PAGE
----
Romaine James sat at central Toledo's Lincoln Elementary last night with her two sons - ages 4 and 7 - hoping her expectations for the two boys' schooling would be met.
Ms. James was among 150 people who attended an open house at the school for parents and pupils interested in attending the Lincoln Academy for Boys.
“I have heard that single-sex schools are really good,” Ms. James said. “I also like the idea that they will have uniforms.”
In September, the district is converting Lincoln Elementary School, 1801 North Detroit Ave., into one of four all-boy buildings in the state's public districts. Under the same plan, Stewart Elementary School will become Ohio's only all-girl public school.
The Stewart Academy for Girls, 707 Avondale Ave., will host an open house at 6:30 p.m. today.
During last night's 90-minute meeting, Toledo Public Schools officials described how children can be enrolled; how the parental involvement contract for 10 hours a year of volunteer work will be administered, and how the school will function.
“We didn't set out to be in the national attention. We set out to raise test scores,” Superintendent Eugene Sanders said.
Board member Larry Sykes made a passionate promise to the crowd that Lincoln Academy would become an institution that parents from other neighborhoods will want to send their children to.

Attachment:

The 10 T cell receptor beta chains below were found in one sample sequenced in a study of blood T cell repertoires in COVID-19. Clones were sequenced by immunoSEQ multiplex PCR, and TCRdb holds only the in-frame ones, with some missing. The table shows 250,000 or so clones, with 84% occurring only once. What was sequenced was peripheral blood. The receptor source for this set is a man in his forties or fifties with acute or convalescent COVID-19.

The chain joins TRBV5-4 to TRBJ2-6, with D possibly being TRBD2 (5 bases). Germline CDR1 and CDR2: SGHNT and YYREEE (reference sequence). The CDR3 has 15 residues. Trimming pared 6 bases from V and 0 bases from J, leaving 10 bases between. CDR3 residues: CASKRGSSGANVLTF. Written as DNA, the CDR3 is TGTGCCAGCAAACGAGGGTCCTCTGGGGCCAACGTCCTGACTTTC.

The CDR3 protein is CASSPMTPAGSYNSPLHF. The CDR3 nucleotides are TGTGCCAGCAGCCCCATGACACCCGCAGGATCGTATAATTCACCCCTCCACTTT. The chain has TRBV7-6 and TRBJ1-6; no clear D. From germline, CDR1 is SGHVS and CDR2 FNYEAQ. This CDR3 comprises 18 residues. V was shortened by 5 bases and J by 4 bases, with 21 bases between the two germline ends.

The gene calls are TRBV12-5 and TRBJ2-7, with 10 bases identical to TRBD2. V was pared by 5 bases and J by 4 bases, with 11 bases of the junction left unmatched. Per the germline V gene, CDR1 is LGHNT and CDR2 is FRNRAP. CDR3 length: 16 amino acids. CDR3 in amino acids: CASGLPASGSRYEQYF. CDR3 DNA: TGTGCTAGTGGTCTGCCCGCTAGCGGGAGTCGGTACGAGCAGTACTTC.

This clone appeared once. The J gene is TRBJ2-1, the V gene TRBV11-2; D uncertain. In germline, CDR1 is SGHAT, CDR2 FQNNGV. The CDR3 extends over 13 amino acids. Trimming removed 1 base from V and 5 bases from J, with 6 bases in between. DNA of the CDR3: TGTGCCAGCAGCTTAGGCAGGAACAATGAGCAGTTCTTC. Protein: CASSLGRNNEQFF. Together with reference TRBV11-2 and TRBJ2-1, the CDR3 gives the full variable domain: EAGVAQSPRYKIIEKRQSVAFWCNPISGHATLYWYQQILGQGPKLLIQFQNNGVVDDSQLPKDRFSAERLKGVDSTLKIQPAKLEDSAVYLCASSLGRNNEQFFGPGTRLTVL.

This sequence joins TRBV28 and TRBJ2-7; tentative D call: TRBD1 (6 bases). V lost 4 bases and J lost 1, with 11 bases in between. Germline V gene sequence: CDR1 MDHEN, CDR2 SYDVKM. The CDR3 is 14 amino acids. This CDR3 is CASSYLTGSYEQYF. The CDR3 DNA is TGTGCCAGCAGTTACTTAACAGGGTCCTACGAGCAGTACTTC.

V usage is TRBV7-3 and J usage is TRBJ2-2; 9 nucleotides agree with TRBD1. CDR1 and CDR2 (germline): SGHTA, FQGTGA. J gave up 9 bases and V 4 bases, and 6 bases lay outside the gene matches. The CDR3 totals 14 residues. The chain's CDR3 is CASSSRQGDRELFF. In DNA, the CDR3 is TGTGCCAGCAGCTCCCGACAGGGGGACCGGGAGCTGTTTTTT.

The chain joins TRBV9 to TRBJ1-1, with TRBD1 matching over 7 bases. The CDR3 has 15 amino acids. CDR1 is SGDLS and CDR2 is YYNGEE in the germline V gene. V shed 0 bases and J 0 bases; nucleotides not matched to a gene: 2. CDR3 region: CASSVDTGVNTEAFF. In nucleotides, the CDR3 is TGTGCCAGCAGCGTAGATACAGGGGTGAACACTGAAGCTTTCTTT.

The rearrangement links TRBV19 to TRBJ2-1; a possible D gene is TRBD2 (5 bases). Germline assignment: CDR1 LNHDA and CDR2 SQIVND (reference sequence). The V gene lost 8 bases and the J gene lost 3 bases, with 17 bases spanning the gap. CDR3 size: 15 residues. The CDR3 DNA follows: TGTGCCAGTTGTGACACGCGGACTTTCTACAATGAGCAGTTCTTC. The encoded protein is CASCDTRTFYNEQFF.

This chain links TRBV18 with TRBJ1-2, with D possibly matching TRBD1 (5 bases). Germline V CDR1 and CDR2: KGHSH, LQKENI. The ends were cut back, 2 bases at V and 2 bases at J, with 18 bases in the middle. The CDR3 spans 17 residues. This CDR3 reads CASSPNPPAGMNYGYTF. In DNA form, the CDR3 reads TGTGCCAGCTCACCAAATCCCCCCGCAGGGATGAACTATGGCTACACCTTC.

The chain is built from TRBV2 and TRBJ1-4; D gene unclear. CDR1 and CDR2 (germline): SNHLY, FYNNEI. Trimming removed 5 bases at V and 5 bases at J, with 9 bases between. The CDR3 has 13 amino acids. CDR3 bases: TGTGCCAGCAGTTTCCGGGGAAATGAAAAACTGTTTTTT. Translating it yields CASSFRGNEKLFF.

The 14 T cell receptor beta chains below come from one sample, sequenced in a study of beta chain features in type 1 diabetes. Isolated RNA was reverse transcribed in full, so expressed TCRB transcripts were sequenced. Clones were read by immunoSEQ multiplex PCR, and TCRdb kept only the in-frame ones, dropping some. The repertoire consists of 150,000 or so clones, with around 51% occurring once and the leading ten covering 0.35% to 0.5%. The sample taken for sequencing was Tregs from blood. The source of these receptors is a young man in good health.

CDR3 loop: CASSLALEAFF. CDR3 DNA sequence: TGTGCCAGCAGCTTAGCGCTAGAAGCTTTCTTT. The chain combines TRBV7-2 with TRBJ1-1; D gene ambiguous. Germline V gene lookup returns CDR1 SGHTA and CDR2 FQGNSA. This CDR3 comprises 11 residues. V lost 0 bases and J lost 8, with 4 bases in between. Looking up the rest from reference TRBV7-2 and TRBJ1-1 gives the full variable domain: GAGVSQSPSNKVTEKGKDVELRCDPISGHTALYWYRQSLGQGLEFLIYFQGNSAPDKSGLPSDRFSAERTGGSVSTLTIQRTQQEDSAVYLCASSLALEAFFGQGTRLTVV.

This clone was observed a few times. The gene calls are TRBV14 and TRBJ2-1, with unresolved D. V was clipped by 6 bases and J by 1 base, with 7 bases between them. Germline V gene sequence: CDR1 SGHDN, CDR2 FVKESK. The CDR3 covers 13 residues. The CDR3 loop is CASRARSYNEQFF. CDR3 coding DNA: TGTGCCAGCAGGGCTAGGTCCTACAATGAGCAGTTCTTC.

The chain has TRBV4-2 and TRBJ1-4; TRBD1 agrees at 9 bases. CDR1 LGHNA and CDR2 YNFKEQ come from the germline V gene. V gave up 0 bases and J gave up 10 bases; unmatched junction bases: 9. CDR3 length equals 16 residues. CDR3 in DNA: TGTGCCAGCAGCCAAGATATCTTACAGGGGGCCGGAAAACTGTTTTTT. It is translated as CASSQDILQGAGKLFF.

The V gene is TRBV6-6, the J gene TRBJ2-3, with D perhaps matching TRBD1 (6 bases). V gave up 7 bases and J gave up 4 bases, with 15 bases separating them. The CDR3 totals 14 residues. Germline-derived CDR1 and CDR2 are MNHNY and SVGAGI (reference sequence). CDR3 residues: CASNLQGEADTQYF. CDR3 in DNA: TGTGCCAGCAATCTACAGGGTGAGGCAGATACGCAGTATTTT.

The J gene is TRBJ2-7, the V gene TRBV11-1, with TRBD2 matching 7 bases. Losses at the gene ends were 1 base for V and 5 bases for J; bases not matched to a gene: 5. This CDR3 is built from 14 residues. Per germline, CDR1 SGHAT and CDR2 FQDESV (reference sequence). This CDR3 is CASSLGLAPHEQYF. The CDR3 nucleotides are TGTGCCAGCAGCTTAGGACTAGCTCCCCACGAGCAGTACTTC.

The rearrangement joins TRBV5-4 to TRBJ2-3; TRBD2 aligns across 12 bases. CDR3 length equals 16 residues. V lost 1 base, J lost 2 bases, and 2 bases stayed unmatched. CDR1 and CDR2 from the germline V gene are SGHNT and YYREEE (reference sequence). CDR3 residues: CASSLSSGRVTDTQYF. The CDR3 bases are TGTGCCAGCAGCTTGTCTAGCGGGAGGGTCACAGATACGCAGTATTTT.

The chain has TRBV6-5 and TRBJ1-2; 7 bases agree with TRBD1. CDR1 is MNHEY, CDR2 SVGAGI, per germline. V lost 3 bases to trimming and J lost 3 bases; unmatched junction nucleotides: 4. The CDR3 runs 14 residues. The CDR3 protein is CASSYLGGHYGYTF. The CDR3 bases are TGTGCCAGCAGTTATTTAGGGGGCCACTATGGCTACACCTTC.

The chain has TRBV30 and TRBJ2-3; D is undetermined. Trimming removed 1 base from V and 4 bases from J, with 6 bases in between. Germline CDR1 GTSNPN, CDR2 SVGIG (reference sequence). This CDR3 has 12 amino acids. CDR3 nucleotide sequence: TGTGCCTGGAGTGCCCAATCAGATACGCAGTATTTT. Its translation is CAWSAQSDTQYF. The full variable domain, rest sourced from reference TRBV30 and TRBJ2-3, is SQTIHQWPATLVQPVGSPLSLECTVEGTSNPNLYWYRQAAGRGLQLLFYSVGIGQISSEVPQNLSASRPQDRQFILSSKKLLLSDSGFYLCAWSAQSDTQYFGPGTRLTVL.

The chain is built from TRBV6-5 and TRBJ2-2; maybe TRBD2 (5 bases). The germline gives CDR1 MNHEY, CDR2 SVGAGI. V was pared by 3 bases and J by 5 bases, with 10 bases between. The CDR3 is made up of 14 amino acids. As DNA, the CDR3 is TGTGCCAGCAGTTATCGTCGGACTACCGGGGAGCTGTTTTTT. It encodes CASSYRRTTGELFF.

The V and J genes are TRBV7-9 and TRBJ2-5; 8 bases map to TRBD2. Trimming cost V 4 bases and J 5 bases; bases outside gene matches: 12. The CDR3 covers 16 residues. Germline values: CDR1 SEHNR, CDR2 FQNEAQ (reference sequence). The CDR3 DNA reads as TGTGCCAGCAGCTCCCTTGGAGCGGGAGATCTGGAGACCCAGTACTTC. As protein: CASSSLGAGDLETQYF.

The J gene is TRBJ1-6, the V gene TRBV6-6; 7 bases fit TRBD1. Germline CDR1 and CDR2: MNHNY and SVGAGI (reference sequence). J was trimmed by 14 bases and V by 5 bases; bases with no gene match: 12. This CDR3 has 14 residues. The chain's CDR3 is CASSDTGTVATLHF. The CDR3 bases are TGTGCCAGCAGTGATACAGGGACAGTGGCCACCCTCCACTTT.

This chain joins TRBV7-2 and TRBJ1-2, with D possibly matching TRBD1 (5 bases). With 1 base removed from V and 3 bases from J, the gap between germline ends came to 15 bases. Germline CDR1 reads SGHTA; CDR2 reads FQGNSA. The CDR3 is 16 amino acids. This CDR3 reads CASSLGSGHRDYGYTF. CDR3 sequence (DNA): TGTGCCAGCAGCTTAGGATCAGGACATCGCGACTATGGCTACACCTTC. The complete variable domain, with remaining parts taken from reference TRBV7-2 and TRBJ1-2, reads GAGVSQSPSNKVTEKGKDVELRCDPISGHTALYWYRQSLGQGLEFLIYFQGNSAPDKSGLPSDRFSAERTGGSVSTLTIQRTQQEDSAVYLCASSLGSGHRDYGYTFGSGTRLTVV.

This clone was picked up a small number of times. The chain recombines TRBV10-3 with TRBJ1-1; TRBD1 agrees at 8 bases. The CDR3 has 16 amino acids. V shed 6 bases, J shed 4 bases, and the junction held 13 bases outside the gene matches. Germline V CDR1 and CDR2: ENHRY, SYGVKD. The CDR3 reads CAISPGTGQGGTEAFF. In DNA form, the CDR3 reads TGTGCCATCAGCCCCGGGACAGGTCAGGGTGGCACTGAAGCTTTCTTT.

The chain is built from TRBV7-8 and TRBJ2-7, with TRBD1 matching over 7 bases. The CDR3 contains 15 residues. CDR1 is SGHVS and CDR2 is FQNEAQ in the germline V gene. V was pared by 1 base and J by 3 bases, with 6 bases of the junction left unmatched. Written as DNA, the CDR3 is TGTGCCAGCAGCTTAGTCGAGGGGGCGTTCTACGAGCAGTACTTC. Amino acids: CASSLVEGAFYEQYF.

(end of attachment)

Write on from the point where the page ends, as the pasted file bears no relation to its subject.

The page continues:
“People sit up and say `this is new' and `it's never been done before.' Well, those were the same things they said when we opened Old West End Academy, and that has been successful,” Mr. Sykes said.
During a question-and-answer period, a few people criticized the single-sex concept.
Claudia Cooper, who has family members with children in the district, said the school lacks enough male and minority teachers to act as role models for young boys.
“You have systematically rid the system of people of color and people with experience,” she said before the crowd, which was mostly African-American. “It bothers me that most of the teachers are white women.”
Mr. Sanders responded by saying the school would be not be an “all-black school. This is an all-male school.”
After the meeting, Mr. Sykes added that the district would be recruiting male and minority teachers.
Carnell Noble, whose 10-year-old nephew attended Stewart last year, said he doesn't see the benefit in creating an all-male school.
“If you separate them, they might have trouble making friends with the opposite sex and they won't know how to interact,” Mr. Noble said.